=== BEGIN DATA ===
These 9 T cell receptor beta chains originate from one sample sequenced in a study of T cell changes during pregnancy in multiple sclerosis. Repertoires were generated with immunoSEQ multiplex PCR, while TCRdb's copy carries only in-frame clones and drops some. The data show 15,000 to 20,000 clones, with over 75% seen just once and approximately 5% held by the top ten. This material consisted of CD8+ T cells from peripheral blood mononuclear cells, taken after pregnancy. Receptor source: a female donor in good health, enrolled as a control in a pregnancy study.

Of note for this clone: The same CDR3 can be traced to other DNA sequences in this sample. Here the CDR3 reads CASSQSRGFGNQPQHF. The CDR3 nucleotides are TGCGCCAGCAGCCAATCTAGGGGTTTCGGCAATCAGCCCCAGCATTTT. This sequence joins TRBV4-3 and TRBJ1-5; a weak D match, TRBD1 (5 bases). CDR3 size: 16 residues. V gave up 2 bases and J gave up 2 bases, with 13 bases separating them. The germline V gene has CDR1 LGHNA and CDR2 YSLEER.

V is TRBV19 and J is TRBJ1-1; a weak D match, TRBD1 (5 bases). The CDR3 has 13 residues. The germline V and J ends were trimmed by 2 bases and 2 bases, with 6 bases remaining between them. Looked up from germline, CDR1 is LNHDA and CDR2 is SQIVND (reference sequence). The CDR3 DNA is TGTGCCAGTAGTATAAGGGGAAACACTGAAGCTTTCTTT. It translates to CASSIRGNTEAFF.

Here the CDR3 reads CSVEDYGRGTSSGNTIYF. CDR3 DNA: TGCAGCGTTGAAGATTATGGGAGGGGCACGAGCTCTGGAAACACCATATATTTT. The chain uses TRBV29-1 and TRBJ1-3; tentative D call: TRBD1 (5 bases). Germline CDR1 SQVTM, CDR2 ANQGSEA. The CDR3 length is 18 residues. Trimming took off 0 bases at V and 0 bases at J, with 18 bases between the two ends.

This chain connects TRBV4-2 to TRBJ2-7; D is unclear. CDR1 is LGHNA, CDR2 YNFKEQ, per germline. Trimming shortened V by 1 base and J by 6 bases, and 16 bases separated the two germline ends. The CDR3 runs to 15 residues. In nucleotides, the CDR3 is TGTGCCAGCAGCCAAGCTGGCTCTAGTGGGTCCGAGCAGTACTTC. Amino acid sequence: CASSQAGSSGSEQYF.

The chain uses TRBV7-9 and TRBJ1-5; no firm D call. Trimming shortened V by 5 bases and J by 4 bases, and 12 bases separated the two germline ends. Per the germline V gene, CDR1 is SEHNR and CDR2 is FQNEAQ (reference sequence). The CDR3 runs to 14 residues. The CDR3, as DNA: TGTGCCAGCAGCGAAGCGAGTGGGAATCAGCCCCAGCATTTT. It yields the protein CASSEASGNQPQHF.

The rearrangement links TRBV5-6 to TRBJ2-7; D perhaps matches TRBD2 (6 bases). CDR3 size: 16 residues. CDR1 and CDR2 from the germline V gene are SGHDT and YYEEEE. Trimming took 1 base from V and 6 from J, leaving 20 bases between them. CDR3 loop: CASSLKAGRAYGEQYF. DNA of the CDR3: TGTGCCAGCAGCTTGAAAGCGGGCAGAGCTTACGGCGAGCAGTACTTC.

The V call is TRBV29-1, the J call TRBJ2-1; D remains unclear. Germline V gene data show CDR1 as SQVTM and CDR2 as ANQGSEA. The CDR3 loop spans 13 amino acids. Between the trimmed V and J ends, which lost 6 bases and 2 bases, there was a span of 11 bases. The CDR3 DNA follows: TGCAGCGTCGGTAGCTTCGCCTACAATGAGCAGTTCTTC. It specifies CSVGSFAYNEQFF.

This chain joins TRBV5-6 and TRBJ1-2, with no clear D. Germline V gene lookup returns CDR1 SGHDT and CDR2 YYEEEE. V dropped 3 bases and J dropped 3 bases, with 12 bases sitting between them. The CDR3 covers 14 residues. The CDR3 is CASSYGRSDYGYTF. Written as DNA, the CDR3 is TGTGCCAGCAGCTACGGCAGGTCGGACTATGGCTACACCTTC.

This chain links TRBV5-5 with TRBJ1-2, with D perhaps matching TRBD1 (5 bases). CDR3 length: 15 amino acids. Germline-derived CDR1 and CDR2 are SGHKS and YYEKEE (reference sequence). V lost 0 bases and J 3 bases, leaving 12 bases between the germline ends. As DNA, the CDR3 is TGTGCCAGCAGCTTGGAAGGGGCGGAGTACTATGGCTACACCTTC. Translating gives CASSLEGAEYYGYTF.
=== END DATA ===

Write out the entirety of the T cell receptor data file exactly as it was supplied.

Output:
These 9 T cell receptor beta chains originate from one sample sequenced in a study of T cell changes during pregnancy in multiple sclerosis. Repertoires were generated with immunoSEQ multiplex PCR, while TCRdb's copy carries only in-frame clones and drops some. The data show 15,000 to 20,000 clones, with over 75% seen just once and approximately 5% held by the top ten. This material consisted of CD8+ T cells from peripheral blood mononuclear cells, taken after pregnancy. Receptor source: a female donor in good health, enrolled as a control in a pregnancy study.

Of note for this clone: The same CDR3 can be traced to other DNA sequences in this sample. Here the CDR3 reads CASSQSRGFGNQPQHF. The CDR3 nucleotides are TGCGCCAGCAGCCAATCTAGGGGTTTCGGCAATCAGCCCCAGCATTTT. This sequence joins TRBV4-3 and TRBJ1-5; a weak D match, TRBD1 (5 bases). CDR3 size: 16 residues. V gave up 2 bases and J gave up 2 bases, with 13 bases separating them. The germline V gene has CDR1 LGHNA and CDR2 YSLEER.

V is TRBV19 and J is TRBJ1-1; a weak D match, TRBD1 (5 bases). The CDR3 has 13 residues. The germline V and J ends were trimmed by 2 bases and 2 bases, with 6 bases remaining between them. Looked up from germline, CDR1 is LNHDA and CDR2 is SQIVND (reference sequence). The CDR3 DNA is TGTGCCAGTAGTATAAGGGGAAACACTGAAGCTTTCTTT. It translates to CASSIRGNTEAFF.

Here the CDR3 reads CSVEDYGRGTSSGNTIYF. CDR3 DNA: TGCAGCGTTGAAGATTATGGGAGGGGCACGAGCTCTGGAAACACCATATATTTT. The chain uses TRBV29-1 and TRBJ1-3; tentative D call: TRBD1 (5 bases). Germline CDR1 SQVTM, CDR2 ANQGSEA. The CDR3 length is 18 residues. Trimming took off 0 bases at V and 0 bases at J, with 18 bases between the two ends.

This chain connects TRBV4-2 to TRBJ2-7; D is unclear. CDR1 is LGHNA, CDR2 YNFKEQ, per germline. Trimming shortened V by 1 base and J by 6 bases, and 16 bases separated the two germline ends. The CDR3 runs to 15 residues. In nucleotides, the CDR3 is TGTGCCAGCAGCCAAGCTGGCTCTAGTGGGTCCGAGCAGTACTTC. Amino acid sequence: CASSQAGSSGSEQYF.

The chain uses TRBV7-9 and TRBJ1-5; no firm D call. Trimming shortened V by 5 bases and J by 4 bases, and 12 bases separated the two germline ends. Per the germline V gene, CDR1 is SEHNR and CDR2 is FQNEAQ (reference sequence). The CDR3 runs to 14 residues. The CDR3, as DNA: TGTGCCAGCAGCGAAGCGAGTGGGAATCAGCCCCAGCATTTT. It yields the protein CASSEASGNQPQHF.

The rearrangement links TRBV5-6 to TRBJ2-7; D perhaps matches TRBD2 (6 bases). CDR3 size: 16 residues. CDR1 and CDR2 from the germline V gene are SGHDT and YYEEEE. Trimming took 1 base from V and 6 from J, leaving 20 bases between them. CDR3 loop: CASSLKAGRAYGEQYF. DNA of the CDR3: TGTGCCAGCAGCTTGAAAGCGGGCAGAGCTTACGGCGAGCAGTACTTC.

The V call is TRBV29-1, the J call TRBJ2-1; D remains unclear. Germline V gene data show CDR1 as SQVTM and CDR2 as ANQGSEA. The CDR3 loop spans 13 amino acids. Between the trimmed V and J ends, which lost 6 bases and 2 bases, there was a span of 11 bases. The CDR3 DNA follows: TGCAGCGTCGGTAGCTTCGCCTACAATGAGCAGTTCTTC. It specifies CSVGSFAYNEQFF.

This chain joins TRBV5-6 and TRBJ1-2, with no clear D. Germline V gene lookup returns CDR1 SGHDT and CDR2 YYEEEE. V dropped 3 bases and J dropped 3 bases, with 12 bases sitting between them. The CDR3 covers 14 residues. The CDR3 is CASSYGRSDYGYTF. Written as DNA, the CDR3 is TGTGCCAGCAGCTACGGCAGGTCGGACTATGGCTACACCTTC.

This chain links TRBV5-5 with TRBJ1-2, with D perhaps matching TRBD1 (5 bases). CDR3 length: 15 amino acids. Germline-derived CDR1 and CDR2 are SGHKS and YYEKEE (reference sequence). V lost 0 bases and J 3 bases, leaving 12 bases between the germline ends. As DNA, the CDR3 is TGTGCCAGCAGCTTGGAAGGGGCGGAGTACTATGGCTACACCTTC. Translating gives CASSLEGAEYYGYTF.